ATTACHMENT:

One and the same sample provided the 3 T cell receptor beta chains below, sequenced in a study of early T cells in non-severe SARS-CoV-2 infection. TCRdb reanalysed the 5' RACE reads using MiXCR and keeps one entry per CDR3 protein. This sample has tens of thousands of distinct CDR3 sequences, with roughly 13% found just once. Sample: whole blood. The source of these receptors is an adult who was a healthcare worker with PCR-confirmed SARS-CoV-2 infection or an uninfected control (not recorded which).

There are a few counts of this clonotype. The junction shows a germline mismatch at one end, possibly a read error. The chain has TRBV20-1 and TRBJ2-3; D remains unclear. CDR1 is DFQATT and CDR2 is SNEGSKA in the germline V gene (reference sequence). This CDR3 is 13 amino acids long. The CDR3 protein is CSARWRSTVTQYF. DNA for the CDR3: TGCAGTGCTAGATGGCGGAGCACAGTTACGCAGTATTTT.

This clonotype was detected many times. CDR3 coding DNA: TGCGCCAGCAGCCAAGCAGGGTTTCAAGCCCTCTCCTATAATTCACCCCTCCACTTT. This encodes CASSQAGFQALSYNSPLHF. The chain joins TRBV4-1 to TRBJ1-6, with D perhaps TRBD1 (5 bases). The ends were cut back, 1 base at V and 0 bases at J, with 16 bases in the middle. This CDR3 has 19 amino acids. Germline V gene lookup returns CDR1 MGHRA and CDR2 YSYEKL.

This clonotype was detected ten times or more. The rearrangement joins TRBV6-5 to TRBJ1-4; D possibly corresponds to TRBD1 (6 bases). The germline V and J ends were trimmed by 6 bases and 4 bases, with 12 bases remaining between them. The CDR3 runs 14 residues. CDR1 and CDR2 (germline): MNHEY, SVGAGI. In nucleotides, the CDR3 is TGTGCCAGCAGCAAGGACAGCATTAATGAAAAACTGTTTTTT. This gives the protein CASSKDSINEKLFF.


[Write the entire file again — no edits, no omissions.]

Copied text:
One and the same sample provided the 3 T cell receptor beta chains below, sequenced in a study of early T cells in non-severe SARS-CoV-2 infection. TCRdb reanalysed the 5' RACE reads using MiXCR and keeps one entry per CDR3 protein. This sample has tens of thousands of distinct CDR3 sequences, with roughly 13% found just once. Sample: whole blood. The source of these receptors is an adult who was a healthcare worker with PCR-confirmed SARS-CoV-2 infection or an uninfected control (not recorded which).

There are a few counts of this clonotype. The junction shows a germline mismatch at one end, possibly a read error. The chain has TRBV20-1 and TRBJ2-3; D remains unclear. CDR1 is DFQATT and CDR2 is SNEGSKA in the germline V gene (reference sequence). This CDR3 is 13 amino acids long. The CDR3 protein is CSARWRSTVTQYF. DNA for the CDR3: TGCAGTGCTAGATGGCGGAGCACAGTTACGCAGTATTTT.

This clonotype was detected many times. CDR3 coding DNA: TGCGCCAGCAGCCAAGCAGGGTTTCAAGCCCTCTCCTATAATTCACCCCTCCACTTT. This encodes CASSQAGFQALSYNSPLHF. The chain joins TRBV4-1 to TRBJ1-6, with D perhaps TRBD1 (5 bases). The ends were cut back, 1 base at V and 0 bases at J, with 16 bases in the middle. This CDR3 has 19 amino acids. Germline V gene lookup returns CDR1 MGHRA and CDR2 YSYEKL.

This clonotype was detected ten times or more. The rearrangement joins TRBV6-5 to TRBJ1-4; D possibly corresponds to TRBD1 (6 bases). The germline V and J ends were trimmed by 6 bases and 4 bases, with 12 bases remaining between them. The CDR3 runs 14 residues. CDR1 and CDR2 (germline): MNHEY, SVGAGI. In nucleotides, the CDR3 is TGTGCCAGCAGCAAGGACAGCATTAATGAAAAACTGTTTTTT. This gives the protein CASSKDSINEKLFF.